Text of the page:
Pedagogical Principles and Strategies


Resetting the Table works closely with organizations and leaders to develop customized processes to fit the needs of specific constituencies and audiences. We design all of our events in accordance with the following principles:

  • Multiplicity: present substantive content in a way that is authentically multi-vocal and non-partisan, inviting open and thorough exploration
  • Ownership: let participants shape the agenda as much as possible
  • Directness: do not shy away from political complexity; go toward the heat, not away from it
  • Expressiveness: give participants channels for self-expression alongside or in lieu of frontal programming

To actualize these principles, all RTT events and processes are designed to achieve some or all of the following:

  • Bring together people across some degree of genuine social and/or political differences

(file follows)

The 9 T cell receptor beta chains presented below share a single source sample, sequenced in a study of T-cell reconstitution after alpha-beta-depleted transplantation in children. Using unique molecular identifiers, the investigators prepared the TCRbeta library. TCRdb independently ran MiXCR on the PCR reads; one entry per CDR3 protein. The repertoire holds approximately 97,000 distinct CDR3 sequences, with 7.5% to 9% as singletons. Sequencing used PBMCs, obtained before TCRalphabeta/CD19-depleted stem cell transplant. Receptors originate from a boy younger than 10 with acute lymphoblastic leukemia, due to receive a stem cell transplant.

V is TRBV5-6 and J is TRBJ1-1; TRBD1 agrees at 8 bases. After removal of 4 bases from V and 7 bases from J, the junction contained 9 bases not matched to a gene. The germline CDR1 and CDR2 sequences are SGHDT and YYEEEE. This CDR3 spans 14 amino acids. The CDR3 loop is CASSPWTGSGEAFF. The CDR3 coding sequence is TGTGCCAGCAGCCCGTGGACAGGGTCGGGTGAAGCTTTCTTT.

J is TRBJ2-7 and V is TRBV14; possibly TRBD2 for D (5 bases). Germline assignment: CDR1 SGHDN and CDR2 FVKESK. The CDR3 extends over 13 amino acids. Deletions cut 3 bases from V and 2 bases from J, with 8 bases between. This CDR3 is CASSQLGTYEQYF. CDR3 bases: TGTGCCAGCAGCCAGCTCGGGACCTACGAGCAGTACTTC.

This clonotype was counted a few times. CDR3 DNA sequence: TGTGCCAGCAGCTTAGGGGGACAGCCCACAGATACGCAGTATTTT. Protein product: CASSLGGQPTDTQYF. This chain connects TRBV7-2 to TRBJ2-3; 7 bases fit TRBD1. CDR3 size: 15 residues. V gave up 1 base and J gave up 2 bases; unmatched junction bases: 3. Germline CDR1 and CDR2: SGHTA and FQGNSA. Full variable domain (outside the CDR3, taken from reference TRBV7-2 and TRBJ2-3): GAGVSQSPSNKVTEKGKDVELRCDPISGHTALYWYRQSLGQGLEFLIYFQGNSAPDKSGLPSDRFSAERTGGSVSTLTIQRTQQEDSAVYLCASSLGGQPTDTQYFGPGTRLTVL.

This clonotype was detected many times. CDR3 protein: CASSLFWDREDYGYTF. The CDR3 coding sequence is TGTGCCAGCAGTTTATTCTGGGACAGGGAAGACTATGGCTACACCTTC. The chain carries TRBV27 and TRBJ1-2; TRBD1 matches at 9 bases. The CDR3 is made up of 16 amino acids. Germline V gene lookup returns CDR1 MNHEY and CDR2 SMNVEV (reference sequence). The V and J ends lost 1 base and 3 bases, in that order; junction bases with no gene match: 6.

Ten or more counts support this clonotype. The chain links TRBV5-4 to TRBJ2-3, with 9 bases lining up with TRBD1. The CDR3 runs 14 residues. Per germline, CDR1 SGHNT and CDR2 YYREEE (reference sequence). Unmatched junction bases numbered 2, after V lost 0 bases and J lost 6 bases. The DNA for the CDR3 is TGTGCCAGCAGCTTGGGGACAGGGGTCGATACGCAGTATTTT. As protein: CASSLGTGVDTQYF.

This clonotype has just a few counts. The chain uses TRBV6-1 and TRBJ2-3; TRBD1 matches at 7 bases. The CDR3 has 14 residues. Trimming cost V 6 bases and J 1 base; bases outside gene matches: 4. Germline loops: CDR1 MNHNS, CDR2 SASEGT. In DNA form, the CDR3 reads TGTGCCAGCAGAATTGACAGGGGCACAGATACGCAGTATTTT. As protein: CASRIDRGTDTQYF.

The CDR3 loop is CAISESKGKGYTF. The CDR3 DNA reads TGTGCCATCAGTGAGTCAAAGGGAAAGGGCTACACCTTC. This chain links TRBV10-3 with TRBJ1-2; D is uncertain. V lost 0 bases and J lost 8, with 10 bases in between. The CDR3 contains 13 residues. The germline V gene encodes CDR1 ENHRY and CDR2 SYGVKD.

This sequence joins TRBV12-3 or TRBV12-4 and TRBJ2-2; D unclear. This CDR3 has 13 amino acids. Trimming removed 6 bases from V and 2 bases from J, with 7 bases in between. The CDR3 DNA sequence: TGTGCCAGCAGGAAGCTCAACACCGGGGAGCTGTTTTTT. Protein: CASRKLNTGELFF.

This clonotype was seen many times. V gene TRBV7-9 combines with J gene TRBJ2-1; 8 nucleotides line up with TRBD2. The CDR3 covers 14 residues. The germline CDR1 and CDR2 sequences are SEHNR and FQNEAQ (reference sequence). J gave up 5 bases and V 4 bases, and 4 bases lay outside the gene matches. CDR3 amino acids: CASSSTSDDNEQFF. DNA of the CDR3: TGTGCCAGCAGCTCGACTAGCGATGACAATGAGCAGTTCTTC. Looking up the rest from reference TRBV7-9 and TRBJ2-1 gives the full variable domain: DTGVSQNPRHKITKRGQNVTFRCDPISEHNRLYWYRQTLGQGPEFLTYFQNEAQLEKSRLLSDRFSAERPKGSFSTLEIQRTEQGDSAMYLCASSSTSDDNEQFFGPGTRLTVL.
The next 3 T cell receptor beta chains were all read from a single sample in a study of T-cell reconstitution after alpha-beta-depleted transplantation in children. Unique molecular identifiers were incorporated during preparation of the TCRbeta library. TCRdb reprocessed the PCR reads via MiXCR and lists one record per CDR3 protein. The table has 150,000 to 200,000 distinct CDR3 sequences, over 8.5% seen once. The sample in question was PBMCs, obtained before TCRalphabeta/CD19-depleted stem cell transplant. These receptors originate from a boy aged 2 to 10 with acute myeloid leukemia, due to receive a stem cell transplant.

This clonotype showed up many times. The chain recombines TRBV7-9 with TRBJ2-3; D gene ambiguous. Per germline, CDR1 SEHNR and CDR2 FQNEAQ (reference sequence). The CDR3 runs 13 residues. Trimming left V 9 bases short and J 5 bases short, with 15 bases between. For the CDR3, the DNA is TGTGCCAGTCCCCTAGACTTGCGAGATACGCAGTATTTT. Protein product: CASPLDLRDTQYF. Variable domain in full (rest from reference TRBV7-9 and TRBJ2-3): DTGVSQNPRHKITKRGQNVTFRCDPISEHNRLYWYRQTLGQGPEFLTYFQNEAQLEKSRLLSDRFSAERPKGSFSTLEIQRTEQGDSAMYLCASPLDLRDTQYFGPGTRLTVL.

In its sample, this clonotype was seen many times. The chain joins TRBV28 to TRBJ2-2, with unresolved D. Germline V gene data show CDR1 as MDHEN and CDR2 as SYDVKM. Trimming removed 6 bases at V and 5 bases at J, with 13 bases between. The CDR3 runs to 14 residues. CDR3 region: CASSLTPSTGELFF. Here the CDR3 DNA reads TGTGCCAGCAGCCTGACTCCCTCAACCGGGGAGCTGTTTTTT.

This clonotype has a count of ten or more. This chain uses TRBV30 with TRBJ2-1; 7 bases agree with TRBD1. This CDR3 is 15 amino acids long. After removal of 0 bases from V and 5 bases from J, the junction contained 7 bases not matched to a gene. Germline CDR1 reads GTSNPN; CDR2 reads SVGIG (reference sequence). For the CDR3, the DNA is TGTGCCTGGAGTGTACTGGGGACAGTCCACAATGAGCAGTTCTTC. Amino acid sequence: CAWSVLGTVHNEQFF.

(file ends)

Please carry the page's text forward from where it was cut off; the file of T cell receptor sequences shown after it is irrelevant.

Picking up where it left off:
• Create conversations among those who have been too intimidated, avoidant, or frustrated to engage in meaningful conversation across their differences
  • Empower participants to drive the substance and process as much as possible
  • Value and prioritize personal history and experience as much as objective history and “the facts;” create space for participant engagement and invite participants to share their own stories, accounts, questions, and knowledge
  • Support people to learn and explore foundational issues about Israel, particularly geared toward those who feel that they “don’t know enough to speak”
  • Ensure that content and conversation do not avoid the most complicated or contentious elements of Israel engagement – including the Israeli-Palestinian conflict – and instead support people to take in different perspectives on those issues as much as they wish and are able